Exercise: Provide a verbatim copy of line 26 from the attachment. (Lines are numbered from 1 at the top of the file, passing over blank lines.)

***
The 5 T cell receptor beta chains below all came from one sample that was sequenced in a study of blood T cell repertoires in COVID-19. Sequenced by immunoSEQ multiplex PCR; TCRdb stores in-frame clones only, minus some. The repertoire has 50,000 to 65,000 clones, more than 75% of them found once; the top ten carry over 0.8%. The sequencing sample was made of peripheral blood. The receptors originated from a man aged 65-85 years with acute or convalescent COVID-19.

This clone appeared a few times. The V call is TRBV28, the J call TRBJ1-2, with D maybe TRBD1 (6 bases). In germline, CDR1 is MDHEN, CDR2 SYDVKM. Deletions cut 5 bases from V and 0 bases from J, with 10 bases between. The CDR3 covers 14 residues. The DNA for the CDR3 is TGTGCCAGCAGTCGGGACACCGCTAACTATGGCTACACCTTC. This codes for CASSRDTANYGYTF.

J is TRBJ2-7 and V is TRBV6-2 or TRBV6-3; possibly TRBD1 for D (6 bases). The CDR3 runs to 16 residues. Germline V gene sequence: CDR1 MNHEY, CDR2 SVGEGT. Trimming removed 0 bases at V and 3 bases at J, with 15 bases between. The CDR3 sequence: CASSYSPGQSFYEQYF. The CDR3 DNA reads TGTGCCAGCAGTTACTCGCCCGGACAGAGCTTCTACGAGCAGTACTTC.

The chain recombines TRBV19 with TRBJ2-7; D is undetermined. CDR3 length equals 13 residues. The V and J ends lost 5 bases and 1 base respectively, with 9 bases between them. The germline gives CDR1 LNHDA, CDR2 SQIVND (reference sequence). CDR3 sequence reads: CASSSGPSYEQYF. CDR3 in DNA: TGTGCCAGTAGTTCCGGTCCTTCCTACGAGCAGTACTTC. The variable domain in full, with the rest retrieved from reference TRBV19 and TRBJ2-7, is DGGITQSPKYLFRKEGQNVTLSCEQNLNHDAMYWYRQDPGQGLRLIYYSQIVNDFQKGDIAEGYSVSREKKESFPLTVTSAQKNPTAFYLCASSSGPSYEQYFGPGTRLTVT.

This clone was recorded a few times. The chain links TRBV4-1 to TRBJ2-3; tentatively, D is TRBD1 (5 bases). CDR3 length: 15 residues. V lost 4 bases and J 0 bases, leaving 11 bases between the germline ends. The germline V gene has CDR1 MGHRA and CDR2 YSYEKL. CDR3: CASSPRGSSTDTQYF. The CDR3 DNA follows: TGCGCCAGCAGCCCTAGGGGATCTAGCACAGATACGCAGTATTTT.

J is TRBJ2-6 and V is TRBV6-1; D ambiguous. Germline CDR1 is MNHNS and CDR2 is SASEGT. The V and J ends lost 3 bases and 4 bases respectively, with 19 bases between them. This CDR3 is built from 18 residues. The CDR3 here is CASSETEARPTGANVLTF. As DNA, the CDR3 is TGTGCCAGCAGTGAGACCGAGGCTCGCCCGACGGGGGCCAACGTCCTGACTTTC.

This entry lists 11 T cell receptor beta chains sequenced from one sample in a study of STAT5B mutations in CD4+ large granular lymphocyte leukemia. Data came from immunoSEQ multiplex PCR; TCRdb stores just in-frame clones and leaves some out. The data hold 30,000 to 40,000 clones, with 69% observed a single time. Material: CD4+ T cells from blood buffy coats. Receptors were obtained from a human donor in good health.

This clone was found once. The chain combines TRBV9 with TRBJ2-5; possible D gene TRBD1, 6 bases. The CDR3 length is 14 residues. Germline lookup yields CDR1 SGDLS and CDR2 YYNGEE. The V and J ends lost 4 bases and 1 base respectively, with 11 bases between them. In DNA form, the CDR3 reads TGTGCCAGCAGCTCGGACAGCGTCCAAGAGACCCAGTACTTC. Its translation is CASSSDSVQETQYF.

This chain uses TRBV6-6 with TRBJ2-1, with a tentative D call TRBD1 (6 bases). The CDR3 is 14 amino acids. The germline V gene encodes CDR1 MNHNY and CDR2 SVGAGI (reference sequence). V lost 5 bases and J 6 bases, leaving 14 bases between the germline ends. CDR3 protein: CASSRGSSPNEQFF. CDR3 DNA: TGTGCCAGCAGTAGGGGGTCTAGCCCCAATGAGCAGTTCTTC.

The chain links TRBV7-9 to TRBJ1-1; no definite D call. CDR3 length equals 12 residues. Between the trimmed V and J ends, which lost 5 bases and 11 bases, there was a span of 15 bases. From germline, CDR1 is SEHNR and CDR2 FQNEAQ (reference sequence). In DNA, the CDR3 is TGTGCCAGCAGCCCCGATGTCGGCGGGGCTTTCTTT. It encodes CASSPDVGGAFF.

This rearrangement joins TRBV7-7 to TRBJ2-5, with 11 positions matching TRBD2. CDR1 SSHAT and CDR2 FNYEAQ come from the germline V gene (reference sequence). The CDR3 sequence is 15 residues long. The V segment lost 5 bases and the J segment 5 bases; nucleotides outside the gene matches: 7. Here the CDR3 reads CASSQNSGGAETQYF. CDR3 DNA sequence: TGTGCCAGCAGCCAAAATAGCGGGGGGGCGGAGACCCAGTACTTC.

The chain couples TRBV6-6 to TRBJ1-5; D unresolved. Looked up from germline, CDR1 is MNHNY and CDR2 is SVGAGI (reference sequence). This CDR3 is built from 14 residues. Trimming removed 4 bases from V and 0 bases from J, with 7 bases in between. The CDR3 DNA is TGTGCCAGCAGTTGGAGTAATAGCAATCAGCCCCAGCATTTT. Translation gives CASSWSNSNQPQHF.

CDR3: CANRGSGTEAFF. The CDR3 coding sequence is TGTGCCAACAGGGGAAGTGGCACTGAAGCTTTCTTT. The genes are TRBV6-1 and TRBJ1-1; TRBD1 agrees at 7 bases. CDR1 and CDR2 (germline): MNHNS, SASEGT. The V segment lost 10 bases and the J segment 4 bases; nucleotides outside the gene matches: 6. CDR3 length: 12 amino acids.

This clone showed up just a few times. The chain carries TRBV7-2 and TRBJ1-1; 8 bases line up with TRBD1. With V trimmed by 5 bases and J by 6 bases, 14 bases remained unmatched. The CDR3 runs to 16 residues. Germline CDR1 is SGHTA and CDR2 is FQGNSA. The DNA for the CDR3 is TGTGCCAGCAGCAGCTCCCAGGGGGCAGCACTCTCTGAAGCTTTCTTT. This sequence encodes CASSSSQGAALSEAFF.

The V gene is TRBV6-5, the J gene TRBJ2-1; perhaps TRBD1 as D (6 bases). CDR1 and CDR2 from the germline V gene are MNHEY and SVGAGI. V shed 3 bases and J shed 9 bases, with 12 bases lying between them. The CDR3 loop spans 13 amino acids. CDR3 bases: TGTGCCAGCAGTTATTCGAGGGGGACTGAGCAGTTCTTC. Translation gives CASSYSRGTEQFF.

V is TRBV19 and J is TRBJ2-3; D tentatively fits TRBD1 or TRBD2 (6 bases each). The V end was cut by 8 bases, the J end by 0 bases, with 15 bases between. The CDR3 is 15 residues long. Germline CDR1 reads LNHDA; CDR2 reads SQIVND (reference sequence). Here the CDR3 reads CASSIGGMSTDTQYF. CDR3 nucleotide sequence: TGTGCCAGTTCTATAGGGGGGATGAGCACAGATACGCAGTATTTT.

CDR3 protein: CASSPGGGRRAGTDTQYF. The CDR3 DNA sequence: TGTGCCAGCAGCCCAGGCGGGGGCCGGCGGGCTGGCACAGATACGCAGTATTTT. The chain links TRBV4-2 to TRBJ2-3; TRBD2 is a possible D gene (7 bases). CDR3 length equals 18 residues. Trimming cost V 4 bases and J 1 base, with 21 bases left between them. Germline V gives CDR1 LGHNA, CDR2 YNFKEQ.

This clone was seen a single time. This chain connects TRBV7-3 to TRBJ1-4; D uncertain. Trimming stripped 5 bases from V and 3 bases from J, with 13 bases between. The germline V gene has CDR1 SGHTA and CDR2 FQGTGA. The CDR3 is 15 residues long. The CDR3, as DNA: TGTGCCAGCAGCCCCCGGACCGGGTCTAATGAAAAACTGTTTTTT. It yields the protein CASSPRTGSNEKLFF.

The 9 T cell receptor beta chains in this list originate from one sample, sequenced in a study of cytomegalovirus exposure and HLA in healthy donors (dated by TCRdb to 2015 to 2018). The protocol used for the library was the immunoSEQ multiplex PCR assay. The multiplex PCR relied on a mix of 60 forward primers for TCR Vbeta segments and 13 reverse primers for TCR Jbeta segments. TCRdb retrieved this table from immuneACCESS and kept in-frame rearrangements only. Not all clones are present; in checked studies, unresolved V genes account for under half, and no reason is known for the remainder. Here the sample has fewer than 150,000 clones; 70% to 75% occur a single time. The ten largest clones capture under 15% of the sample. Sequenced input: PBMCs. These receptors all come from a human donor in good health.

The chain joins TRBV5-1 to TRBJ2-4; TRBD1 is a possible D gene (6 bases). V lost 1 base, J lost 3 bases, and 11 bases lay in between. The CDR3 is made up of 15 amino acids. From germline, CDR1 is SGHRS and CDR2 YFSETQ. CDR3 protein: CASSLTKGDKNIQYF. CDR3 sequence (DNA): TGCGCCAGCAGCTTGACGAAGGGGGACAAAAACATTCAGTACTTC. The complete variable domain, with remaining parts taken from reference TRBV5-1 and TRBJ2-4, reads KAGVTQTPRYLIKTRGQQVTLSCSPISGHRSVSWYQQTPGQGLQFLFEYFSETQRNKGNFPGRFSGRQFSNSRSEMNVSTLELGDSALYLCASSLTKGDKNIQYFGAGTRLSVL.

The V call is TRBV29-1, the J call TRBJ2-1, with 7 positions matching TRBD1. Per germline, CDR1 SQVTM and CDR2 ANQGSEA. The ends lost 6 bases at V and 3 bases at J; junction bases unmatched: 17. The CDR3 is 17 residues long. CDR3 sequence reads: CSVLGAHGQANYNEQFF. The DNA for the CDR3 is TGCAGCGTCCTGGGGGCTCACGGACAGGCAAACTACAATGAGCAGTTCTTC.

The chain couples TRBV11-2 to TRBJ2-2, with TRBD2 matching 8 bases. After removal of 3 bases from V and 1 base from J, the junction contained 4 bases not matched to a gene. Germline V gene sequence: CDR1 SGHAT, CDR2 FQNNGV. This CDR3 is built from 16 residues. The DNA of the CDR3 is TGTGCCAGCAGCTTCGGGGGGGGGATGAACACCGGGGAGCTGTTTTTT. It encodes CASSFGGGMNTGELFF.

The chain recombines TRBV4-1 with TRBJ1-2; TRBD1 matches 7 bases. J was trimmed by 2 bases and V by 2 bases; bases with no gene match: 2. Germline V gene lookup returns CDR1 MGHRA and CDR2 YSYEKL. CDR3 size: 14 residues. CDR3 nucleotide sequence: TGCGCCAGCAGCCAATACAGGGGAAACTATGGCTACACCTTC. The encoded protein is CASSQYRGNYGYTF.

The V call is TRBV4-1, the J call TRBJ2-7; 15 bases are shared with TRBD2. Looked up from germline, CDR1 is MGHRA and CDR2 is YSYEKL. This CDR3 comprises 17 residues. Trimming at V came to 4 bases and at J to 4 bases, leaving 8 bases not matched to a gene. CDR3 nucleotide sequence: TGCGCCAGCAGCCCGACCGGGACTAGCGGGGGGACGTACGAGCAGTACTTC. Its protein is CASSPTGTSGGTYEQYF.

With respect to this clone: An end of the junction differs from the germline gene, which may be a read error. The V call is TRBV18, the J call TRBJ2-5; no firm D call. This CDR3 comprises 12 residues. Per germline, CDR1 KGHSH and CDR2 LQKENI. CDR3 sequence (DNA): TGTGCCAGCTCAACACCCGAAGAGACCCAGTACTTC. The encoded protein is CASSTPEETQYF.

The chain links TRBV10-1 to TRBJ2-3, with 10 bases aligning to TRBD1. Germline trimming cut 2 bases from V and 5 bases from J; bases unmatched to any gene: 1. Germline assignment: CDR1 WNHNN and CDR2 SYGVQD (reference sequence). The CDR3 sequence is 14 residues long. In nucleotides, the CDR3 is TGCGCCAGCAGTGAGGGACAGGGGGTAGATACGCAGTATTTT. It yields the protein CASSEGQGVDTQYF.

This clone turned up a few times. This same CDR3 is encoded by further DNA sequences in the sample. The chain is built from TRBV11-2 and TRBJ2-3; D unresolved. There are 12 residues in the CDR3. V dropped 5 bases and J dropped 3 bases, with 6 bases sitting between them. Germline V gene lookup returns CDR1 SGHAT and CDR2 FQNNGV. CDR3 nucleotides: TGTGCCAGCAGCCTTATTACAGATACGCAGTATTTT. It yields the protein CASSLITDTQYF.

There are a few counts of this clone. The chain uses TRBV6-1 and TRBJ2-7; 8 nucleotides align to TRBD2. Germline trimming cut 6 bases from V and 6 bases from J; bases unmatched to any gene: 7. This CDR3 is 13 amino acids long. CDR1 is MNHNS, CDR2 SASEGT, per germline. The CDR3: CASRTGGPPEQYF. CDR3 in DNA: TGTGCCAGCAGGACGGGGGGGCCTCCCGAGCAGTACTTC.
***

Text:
The chain links TRBV10-1 to TRBJ2-3, with 10 bases aligning to TRBD1. Germline trimming cut 2 bases from V and 5 bases from J; bases unmatched to any gene: 1. Germline assignment: CDR1 WNHNN and CDR2 SYGVQD (reference sequence). The CDR3 sequence is 14 residues long. In nucleotides, the CDR3 is TGCGCCAGCAGTGAGGGACAGGGGGTAGATACGCAGTATTTT. It yields the protein CASSEGQGVDTQYF.